Solid Solutions to Serious Tax Problems Income Tax Workouts • Responding to Notices
Business and Self-Employment Tax Problems
Free Initial 30 Minute Consultation 952-232-0371 | 877-221-1651
Hurry! Hurry! Hurry! Do Not Delay Responding to a Tax Notice
Learn How i can help

Contact Me

Bold labels are required.

Contact Information
disclaimer.

The use of the Internet or this form for communication with the firm or any individual member of the firm does not establish an attorney-client relationship. Confidential or time-sensitive information should not be sent through this form.

close

Privacy Policy

The tax lien: what is it and what can be done about it?

Many taxpayers may have heard of a tax lien before, but they don't understand what the lien actually entails, such as the consequences of it being associated with your record. So what is a tax lien, and what does it mean for a taxpayer that is unfortunate enough to have it stuck to his or her record? Let's investigate further.

In it's simplest terms, a tax lien is a mark on your assets or record that is filed by the IRS. This mark states that the IRS has a legitimate claim against you because you owe back taxes or tax debt. Once the lien is attached to your property or assets, it will be very difficult for you to maneuver financially. The asset or property in question can't change ownership, and the person involved in the lien won't be able to secure new lines of credit.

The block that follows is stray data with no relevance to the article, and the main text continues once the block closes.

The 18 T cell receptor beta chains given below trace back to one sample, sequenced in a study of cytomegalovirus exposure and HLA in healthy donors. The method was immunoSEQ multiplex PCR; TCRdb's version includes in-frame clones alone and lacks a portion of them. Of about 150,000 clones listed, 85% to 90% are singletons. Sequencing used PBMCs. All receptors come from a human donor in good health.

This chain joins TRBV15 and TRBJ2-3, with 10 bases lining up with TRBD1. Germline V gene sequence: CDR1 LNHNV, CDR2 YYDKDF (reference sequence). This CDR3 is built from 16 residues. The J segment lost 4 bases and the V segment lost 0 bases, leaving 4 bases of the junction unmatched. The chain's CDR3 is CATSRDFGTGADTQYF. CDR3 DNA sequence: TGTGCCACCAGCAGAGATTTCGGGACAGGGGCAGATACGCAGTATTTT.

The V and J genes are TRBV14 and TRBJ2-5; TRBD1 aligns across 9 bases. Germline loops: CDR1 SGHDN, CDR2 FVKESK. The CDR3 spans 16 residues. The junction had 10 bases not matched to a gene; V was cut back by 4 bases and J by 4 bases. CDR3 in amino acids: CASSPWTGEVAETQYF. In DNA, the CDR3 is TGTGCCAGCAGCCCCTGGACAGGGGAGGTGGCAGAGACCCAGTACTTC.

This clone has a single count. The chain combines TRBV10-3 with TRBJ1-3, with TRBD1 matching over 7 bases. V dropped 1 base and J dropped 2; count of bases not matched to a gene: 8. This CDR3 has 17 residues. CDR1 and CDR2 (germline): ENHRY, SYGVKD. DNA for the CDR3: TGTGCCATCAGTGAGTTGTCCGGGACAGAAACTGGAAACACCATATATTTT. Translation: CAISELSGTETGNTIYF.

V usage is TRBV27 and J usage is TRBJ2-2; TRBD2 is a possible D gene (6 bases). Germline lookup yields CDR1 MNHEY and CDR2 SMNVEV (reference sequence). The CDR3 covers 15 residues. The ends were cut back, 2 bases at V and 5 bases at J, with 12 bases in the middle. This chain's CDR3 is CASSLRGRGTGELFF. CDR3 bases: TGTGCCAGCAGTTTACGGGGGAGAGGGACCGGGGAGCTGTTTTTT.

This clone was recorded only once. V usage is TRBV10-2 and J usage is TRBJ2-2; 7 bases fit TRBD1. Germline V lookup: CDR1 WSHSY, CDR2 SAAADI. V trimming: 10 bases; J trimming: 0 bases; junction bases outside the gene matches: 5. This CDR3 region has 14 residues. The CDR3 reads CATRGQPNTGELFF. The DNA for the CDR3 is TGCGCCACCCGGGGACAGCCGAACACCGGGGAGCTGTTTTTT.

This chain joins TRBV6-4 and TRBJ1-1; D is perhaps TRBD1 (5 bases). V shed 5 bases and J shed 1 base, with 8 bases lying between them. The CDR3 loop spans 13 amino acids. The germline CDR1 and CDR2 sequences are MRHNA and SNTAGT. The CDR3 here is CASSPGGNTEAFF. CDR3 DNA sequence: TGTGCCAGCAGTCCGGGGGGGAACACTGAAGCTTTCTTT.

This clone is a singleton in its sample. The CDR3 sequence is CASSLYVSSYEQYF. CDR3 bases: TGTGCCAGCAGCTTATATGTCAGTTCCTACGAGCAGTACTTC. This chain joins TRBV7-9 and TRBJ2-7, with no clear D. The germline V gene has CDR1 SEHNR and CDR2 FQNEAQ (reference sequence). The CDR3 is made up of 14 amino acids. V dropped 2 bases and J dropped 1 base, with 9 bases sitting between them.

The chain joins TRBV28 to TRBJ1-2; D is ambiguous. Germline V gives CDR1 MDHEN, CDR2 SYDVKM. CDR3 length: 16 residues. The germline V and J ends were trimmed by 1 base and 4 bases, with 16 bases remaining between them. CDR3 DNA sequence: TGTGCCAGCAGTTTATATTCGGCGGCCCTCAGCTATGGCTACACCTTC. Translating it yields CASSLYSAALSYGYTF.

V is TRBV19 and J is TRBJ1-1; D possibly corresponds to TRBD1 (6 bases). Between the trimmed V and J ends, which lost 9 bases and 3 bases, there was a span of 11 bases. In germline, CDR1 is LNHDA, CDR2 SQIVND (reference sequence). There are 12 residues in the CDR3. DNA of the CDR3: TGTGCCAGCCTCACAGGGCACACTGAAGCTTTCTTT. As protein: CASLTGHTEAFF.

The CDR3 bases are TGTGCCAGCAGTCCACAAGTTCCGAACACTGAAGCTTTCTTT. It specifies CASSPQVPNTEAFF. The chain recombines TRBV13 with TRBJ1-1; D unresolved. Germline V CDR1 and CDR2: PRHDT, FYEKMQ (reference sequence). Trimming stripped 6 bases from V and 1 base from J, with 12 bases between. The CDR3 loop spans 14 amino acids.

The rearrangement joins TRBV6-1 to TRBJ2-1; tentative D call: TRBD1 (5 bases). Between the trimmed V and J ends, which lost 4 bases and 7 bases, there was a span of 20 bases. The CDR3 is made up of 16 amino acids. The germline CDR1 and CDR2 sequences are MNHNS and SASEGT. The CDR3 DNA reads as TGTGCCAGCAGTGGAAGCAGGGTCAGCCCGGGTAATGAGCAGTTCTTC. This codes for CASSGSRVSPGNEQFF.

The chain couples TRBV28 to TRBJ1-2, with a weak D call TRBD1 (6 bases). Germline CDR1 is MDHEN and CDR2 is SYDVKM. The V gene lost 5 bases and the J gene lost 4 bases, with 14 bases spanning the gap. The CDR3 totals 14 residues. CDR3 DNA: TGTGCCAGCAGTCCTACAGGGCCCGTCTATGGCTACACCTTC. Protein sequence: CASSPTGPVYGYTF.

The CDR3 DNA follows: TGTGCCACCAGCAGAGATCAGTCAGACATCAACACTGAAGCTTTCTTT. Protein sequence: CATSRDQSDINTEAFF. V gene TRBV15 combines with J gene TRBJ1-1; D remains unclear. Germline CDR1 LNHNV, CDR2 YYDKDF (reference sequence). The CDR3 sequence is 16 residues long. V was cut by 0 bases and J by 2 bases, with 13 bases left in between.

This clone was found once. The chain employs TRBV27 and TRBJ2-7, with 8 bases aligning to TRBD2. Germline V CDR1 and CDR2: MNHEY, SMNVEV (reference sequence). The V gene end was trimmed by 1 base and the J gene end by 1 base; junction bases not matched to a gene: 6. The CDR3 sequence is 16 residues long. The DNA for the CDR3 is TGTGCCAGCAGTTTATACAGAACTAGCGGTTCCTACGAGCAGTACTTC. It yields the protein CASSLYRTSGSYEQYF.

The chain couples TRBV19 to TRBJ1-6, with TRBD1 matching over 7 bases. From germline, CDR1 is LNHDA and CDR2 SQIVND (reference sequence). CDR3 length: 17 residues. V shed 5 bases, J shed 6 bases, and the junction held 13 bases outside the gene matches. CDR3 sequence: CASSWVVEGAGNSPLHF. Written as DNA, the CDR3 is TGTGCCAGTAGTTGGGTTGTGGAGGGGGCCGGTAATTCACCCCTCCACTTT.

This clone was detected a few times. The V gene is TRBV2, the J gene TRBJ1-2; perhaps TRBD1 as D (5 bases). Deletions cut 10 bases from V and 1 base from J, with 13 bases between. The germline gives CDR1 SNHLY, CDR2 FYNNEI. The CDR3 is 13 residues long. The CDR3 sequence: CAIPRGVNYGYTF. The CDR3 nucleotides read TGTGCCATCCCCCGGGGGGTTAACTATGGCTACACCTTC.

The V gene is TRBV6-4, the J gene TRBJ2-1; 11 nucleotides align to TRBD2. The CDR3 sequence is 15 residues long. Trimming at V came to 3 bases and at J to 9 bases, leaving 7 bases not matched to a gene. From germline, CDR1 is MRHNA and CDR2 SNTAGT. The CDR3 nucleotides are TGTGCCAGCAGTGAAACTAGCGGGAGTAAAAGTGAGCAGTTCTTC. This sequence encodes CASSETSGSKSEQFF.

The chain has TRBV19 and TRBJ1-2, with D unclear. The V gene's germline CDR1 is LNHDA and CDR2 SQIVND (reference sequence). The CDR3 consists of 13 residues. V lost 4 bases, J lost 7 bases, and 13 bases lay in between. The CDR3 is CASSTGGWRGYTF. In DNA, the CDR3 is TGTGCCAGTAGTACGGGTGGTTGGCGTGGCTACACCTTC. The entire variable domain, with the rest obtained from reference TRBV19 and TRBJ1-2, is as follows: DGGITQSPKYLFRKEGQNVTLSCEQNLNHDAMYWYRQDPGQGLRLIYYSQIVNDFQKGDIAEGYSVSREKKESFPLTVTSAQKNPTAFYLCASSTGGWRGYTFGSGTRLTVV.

The lien will remain on your record until you fulfill your tax obligation, and it will sully your credit report until it is removed.

Even though the lien is a damaging factor for taxpayers, the IRS must follow proper protocol when enacting the lien -- otherwise they risk compromising their lien.

You also have some appeals and actions in your arsenal to combat the IRS. You could file for a discharge of property, which would allow you to sell the piece of property as if the lien were not attached. You could apply for "subordination," which essentially acknowledges the lien but allows the taxpayer to give the IRS lower priority when it comes to paying back debt. Or, you could apply to withdraw the lien from your record.

Source: FindLaw, "What is a Tax Lien?," Accessed Aug. 26, 2015

No Comments

Leave a comment
Comment Information

Privacy Policy | Business Development Solutions by FindLaw, part of Thomson Reuters.